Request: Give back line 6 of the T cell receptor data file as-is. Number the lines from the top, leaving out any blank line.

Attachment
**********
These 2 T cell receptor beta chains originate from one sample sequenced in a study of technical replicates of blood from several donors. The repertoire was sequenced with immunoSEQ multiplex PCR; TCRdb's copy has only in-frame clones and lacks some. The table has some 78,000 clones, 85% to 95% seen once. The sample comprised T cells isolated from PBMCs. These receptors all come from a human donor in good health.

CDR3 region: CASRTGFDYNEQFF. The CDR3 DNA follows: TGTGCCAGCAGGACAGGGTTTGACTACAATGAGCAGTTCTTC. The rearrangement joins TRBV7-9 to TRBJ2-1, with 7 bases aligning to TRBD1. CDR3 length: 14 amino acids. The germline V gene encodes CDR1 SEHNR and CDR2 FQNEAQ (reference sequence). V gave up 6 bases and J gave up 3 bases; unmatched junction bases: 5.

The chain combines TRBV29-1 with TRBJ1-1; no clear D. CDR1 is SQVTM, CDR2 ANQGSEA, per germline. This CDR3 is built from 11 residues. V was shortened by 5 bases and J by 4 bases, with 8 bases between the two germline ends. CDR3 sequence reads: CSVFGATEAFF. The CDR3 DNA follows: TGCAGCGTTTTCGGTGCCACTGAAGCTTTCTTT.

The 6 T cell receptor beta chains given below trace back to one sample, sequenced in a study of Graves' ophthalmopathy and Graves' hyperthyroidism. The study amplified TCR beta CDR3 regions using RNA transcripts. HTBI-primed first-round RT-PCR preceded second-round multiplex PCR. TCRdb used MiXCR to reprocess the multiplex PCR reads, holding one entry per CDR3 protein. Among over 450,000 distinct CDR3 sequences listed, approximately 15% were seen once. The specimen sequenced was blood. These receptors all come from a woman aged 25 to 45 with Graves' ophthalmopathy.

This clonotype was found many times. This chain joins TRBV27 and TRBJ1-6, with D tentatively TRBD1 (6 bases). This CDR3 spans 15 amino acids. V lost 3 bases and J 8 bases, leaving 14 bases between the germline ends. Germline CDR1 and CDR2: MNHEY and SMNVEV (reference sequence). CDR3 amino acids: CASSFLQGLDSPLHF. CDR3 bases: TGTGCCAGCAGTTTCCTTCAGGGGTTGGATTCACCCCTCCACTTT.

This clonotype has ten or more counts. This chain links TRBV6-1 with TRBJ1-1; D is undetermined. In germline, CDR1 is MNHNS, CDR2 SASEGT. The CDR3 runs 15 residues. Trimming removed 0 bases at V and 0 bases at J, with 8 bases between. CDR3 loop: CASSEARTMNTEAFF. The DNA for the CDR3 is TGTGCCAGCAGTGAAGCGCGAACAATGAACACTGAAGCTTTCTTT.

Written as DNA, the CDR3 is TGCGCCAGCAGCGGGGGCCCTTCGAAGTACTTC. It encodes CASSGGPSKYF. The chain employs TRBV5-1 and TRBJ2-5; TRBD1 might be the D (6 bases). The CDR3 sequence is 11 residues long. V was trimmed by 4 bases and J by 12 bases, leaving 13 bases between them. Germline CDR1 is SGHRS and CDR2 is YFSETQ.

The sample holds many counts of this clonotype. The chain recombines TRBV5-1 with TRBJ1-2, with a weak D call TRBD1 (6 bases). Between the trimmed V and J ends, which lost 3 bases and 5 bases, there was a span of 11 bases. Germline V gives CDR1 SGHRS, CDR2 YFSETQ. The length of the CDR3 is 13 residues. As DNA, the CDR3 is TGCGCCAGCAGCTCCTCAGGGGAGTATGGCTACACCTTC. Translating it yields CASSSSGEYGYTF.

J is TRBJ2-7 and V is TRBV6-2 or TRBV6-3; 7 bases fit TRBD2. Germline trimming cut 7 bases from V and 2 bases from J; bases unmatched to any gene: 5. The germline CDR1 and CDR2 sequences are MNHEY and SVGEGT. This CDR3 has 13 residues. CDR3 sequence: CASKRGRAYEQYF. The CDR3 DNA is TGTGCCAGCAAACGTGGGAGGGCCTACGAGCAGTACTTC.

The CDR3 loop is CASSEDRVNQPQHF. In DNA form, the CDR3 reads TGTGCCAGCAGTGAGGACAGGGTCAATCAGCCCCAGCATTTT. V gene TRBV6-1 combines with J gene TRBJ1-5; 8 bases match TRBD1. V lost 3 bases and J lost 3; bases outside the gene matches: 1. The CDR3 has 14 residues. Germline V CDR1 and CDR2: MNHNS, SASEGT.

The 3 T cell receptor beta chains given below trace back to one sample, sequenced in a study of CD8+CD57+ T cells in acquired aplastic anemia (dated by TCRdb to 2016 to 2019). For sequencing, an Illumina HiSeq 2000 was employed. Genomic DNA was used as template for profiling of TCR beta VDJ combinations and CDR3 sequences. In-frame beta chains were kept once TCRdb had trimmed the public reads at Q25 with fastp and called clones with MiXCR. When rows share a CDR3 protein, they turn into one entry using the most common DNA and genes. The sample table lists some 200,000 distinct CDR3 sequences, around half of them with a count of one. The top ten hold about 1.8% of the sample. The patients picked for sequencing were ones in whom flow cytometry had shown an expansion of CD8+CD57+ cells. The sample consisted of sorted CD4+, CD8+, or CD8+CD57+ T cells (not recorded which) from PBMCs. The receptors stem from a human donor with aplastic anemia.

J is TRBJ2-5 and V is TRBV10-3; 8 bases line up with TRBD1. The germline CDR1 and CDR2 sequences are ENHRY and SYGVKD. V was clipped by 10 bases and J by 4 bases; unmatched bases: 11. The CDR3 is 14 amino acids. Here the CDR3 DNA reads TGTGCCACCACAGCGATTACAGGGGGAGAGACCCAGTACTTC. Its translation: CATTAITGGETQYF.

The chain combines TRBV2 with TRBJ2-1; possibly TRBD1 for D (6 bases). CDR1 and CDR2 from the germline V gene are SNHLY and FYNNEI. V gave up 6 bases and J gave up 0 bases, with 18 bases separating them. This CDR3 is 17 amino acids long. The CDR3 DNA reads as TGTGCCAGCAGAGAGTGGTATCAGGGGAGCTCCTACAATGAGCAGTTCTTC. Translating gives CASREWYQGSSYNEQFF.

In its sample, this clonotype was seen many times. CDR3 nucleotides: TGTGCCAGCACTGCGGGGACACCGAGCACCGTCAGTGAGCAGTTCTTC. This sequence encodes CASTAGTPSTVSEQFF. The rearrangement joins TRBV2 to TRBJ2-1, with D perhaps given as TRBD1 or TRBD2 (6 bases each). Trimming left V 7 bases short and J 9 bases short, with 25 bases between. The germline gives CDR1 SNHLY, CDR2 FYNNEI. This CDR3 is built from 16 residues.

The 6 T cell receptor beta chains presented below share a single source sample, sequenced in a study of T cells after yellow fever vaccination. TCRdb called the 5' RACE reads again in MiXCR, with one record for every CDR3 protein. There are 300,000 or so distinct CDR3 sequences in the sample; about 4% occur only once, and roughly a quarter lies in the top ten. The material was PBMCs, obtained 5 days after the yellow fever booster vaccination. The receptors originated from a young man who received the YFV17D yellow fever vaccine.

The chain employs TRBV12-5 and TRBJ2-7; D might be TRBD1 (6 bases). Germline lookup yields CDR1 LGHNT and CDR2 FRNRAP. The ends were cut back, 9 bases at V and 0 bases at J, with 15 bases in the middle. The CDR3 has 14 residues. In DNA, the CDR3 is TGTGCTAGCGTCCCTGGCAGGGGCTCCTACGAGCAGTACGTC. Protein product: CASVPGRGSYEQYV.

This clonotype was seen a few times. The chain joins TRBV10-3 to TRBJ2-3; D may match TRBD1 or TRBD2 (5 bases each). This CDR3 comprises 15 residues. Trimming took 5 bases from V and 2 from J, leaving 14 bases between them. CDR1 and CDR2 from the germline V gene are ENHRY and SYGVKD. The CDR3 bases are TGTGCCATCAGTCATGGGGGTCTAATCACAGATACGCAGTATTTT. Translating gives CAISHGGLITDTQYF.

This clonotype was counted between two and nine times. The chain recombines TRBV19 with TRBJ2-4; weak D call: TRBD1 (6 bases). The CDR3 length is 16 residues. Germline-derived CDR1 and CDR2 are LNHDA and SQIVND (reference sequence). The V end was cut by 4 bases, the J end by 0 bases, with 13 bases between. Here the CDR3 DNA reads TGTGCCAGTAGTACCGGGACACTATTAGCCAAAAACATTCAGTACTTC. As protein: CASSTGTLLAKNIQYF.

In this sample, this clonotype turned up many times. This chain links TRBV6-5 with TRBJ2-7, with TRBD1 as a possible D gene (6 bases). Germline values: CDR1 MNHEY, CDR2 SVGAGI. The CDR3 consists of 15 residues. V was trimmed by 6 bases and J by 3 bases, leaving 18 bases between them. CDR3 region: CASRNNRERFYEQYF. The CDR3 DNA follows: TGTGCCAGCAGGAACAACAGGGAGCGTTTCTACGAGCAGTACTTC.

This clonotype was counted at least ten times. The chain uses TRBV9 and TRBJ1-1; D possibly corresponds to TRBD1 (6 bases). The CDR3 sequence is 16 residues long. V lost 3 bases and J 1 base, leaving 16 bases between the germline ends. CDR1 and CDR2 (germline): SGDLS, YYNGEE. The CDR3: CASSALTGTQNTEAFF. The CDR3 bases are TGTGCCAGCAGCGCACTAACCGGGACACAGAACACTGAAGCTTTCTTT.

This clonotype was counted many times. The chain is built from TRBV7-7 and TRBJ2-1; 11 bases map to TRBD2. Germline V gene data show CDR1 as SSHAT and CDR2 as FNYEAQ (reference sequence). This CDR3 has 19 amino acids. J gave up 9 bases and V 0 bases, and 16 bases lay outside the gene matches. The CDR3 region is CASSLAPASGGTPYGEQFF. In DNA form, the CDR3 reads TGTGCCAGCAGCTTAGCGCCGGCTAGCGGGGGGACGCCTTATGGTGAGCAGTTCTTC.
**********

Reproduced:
This clonotype has ten or more counts. This chain links TRBV6-1 with TRBJ1-1; D is undetermined. In germline, CDR1 is MNHNS, CDR2 SASEGT. The CDR3 runs 15 residues. Trimming removed 0 bases at V and 0 bases at J, with 8 bases between. CDR3 loop: CASSEARTMNTEAFF. The DNA for the CDR3 is TGTGCCAGCAGTGAAGCGCGAACAATGAACACTGAAGCTTTCTTT.